"He died just as we came up," answered Bryce. "That movement we saw was the last effort-involuntary, of course. Look here, Varner!-you'll have to get help. You'd better fetch some of the cathedral people-some of the vergers. No!" he broke off suddenly, as the low strains of an organ came from within the great building. "They're just beginning the morning service-of course, it's ten o'clock. Never mind them-go straight to the police. Bring them back-I'll stay here."

The mason turned off towards the gateway of the Close, and while the strains of the organ grew louder, Bryce bent over the dead man, wondering what had really happened. Thrown from an open doorway in the clerestory over St. Wrytha's Stair?-it seemed almost impossible! But a sudden thought struck him: supposing two men, wishing to talk in privacy unobserved, had gone up into the clerestory of the Cathedral-as they easily could, by more than one door, by more than one stair-and supposing they had quarrelled, and one of them had flung or pushed the other through the door above-what then? And on the heels of that thought hurried another-this man, now lying dead, had come to the surgery, seeking Ransford, and had subsequently gone away, presumably in search of him, and Bryce himself had just seen Ransford, obviously agitated and pale of cheek, leaving the west porch; what did it all mean? what was the apparently obvious inference to be drawn? Here was the stranger dead-and Varner was ready to swear that he had seen him thrown, flung violently, through the door forty feet above. That was-murder! Then-who was the murderer?

Bryce looked carefully and narrowly around him. Now that Varner had gone away, there was not a human being in sight, nor anywhere near, so far as he knew. On one side of him and the dead man rose the grey walls of nave and transept; on the other, the cypresses and yews rising amongst the old tombs and monuments. Assuring himself that no one was near, no eye watching, he slipped his hand into the inner breast pocket of the dead man's smart morning coat. Such a man must carry papers-papers would reveal something. And Bryce wanted to know anything-anything that would give information and let him into whatever secret there might be between this unlucky stranger and Ransford.

But the breast pocket was empty; there was no pocket-book there; there were no papers there. Nor were there any papers elsewhere in the other pockets which he hastily searched: there was not even a card with a name on it. But he found a purse, full of money-banknotes, gold, silver-and in one of its compartments a scrap of paper folded curiously, after the fashion of the cocked-hat missives of another age in which envelopes had not been invented. Bryce hurriedly unfolded this, and after one glance at its contents, made haste to secrete it in his own pocket. He had only just done this and put back the purse when he heard Varner's voice, and a second later the voice of Inspector Mitchington, a well-known police official. And at that Bryce sprang to his feet, and when the mason and his companions emerged from the bushes was standing looking thoughtfully at the dead man. He turned to Mitchington with a shake of the head.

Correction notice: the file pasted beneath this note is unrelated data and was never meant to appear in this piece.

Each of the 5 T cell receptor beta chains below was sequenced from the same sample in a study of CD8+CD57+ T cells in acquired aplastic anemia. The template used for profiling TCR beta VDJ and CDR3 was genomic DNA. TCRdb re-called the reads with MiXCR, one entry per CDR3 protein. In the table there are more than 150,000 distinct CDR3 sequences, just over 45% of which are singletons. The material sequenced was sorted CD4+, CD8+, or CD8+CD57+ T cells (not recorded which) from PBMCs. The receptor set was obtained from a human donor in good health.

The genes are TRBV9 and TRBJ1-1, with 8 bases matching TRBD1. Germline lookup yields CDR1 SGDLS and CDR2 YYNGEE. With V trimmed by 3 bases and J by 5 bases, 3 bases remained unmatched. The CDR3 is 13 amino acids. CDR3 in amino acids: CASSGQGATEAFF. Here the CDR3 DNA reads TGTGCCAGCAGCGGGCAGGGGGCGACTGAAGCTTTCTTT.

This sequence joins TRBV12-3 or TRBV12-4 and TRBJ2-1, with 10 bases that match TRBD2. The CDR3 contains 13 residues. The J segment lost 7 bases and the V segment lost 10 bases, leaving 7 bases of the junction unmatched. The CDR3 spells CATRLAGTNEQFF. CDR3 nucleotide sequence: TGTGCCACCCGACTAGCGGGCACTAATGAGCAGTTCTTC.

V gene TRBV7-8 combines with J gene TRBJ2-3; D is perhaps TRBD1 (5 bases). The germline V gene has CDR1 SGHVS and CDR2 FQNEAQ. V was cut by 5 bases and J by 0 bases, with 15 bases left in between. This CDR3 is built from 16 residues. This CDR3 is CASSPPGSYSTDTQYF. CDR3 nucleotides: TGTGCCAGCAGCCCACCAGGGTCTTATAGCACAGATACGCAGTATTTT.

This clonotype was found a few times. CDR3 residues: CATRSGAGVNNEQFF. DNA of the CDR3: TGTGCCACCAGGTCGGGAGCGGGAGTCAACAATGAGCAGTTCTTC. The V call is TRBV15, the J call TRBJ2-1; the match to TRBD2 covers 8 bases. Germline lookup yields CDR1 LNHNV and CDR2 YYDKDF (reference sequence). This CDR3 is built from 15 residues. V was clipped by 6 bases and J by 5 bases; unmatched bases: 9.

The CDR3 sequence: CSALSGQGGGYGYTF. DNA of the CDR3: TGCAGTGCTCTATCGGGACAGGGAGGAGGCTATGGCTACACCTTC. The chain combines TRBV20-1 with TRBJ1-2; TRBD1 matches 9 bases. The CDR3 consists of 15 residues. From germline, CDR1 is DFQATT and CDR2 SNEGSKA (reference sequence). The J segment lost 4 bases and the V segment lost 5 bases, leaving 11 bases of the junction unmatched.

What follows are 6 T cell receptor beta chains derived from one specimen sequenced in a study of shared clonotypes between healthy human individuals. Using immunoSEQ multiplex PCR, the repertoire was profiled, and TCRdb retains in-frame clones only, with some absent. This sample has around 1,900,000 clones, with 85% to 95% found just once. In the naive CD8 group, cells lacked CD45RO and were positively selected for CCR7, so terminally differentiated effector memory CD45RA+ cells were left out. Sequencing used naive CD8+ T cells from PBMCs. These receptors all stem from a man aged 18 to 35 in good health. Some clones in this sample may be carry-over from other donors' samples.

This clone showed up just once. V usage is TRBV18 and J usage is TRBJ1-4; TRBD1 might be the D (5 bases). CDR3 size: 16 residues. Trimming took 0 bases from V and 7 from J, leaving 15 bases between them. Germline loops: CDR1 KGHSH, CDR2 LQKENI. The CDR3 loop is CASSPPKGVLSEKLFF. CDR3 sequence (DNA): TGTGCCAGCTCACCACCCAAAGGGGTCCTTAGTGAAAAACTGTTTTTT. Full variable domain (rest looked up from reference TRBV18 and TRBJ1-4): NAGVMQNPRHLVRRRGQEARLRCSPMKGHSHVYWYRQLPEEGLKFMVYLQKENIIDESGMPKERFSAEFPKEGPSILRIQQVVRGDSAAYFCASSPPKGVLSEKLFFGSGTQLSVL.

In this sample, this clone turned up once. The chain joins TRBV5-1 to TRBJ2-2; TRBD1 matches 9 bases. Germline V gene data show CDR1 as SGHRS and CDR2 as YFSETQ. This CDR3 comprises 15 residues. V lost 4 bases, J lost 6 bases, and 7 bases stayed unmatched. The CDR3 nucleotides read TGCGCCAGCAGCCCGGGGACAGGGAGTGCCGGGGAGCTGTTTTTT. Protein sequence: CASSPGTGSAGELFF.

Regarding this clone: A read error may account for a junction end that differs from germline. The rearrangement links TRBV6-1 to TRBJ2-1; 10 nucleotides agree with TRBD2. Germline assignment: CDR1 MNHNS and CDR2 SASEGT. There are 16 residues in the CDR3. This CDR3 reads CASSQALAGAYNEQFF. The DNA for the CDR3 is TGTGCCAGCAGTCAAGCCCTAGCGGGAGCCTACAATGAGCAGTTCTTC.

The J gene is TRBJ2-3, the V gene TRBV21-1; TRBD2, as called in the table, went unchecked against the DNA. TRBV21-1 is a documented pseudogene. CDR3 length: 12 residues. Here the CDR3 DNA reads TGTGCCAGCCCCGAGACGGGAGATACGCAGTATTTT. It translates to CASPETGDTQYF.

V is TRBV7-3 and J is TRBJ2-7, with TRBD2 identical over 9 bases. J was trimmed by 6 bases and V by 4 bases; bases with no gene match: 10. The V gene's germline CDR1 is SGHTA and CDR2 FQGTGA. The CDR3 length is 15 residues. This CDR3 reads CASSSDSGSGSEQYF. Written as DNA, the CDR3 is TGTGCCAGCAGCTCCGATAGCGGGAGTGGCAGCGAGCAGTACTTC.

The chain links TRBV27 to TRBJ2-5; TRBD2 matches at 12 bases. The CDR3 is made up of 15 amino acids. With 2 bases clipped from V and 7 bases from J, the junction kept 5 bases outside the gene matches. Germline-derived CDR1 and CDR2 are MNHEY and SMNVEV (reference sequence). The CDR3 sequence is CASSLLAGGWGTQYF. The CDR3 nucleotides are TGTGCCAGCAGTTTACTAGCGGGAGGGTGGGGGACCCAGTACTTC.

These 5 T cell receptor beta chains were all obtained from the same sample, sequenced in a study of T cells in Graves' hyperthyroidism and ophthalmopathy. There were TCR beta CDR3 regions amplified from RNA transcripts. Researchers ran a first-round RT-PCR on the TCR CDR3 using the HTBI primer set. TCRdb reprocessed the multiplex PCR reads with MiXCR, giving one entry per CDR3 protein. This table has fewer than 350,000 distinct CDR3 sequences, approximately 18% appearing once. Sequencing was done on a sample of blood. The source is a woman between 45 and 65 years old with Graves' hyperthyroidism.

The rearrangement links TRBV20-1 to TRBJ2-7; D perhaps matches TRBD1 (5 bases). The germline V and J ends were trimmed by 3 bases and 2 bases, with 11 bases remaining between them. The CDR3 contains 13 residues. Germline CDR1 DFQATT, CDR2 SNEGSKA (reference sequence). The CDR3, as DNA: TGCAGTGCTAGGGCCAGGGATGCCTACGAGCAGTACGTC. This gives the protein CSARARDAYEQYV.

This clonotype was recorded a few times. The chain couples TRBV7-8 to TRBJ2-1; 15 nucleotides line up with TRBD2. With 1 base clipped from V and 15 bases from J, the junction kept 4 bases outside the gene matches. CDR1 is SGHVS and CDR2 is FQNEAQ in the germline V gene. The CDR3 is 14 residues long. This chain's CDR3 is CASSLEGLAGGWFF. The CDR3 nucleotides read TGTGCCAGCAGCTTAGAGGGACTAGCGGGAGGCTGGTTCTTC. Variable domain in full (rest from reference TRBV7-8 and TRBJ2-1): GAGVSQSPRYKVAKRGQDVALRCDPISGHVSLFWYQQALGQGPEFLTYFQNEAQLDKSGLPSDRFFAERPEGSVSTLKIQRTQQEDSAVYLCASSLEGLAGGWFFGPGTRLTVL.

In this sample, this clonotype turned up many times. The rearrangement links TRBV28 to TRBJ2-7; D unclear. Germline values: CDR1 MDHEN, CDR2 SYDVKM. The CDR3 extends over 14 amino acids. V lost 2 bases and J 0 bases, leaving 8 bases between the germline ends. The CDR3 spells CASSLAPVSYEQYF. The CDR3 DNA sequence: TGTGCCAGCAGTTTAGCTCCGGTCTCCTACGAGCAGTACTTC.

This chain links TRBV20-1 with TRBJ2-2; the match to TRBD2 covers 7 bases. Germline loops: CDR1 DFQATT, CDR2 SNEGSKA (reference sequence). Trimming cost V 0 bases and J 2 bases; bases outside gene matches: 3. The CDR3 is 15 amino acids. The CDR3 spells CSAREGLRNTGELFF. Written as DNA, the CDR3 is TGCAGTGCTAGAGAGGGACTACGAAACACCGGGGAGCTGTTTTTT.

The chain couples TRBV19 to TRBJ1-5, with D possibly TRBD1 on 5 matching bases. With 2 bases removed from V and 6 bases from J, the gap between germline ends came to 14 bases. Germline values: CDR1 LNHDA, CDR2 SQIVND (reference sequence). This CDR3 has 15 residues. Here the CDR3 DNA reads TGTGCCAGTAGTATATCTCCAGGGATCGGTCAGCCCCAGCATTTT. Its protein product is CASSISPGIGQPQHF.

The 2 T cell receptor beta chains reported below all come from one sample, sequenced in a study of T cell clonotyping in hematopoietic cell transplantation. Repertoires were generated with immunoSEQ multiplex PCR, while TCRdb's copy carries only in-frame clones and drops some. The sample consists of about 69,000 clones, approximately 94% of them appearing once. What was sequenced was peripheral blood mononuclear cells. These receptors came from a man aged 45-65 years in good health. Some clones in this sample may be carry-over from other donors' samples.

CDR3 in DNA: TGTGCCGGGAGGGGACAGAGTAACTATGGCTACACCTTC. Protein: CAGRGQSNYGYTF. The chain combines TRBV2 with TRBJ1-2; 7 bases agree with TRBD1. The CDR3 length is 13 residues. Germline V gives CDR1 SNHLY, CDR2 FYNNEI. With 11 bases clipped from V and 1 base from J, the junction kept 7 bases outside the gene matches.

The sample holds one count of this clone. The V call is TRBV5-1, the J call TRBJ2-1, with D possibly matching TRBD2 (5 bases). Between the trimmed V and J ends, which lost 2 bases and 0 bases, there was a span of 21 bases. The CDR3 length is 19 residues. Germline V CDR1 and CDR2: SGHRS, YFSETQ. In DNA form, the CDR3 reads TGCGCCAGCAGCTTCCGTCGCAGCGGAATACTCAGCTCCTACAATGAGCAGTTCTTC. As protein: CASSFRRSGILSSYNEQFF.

"Dead!" he said in a hushed voice. "Died as we got to him. Broken-all to pieces, I should say-neck and spine certainly. I suppose Varner's told you what he saw."

Mitchington, a sharp-eyed, dark-complexioned man, quick of movement, nodded, and after one glance at the body, looked up at the open doorway high above them.

"That the door?" he asked, turning to Varner. "And-it was open?"

"It's always open," answered Varner. "Least-ways, it's been open, like that, all this spring, to my knowledge."

"What is there behind it?" inquired Mitchington.

"Sort of gallery, that runs all round the nave," replied Varner. "Clerestory gallery-that's what it is. People can go up there and walk around-lots of 'em do-tourists, you know. There's two or three ways up to it-staircases in the turrets."

Mitchington turned to one of the two constables who had followed him.

"Let Varner show you the way up there," he said. "Go quietly-don't make any fuss-the morning service is just beginning. Say nothing to anybody-just take a quiet look around, along that gallery, especially near the door there-and come back here." He looked down at the dead man again as the mason and the constable went away. "A stranger, I should think, doctor-tourist, most likely. But-thrown down! That man Varner is positive. That looks like foul play."

"Oh, there's no doubt of that!" asserted Bryce. "You'll have to go into that pretty deeply. But the inside of the Cathedral's like a rabbit-warren, and whoever threw the man through that doorway no doubt knew how to slip away unobserved. Now, you'll have to remove the body to the mortuary, of course-but just let me fetch Dr. Ransford first. I'd like some other medical man than myself to see him before he's moved-I'll have him here in five minutes."

He turned away through the bushes and emerging upon the Close ran across the lawns in the direction of the house which he had left not twenty minutes before. He had but one idea as he ran-he wanted to see Ransford face to face with the dead man-wanted to watch him, to observe him, to see how he looked, how he behaved. Then he, Bryce, would know-something.

But he was to know something before that. He opened the door of the surgery suddenly, but with his usual quietness of touch. And on the threshold he paused. Ransford, the very picture of despair, stood just within, his face convulsed, beating one hand upon the other.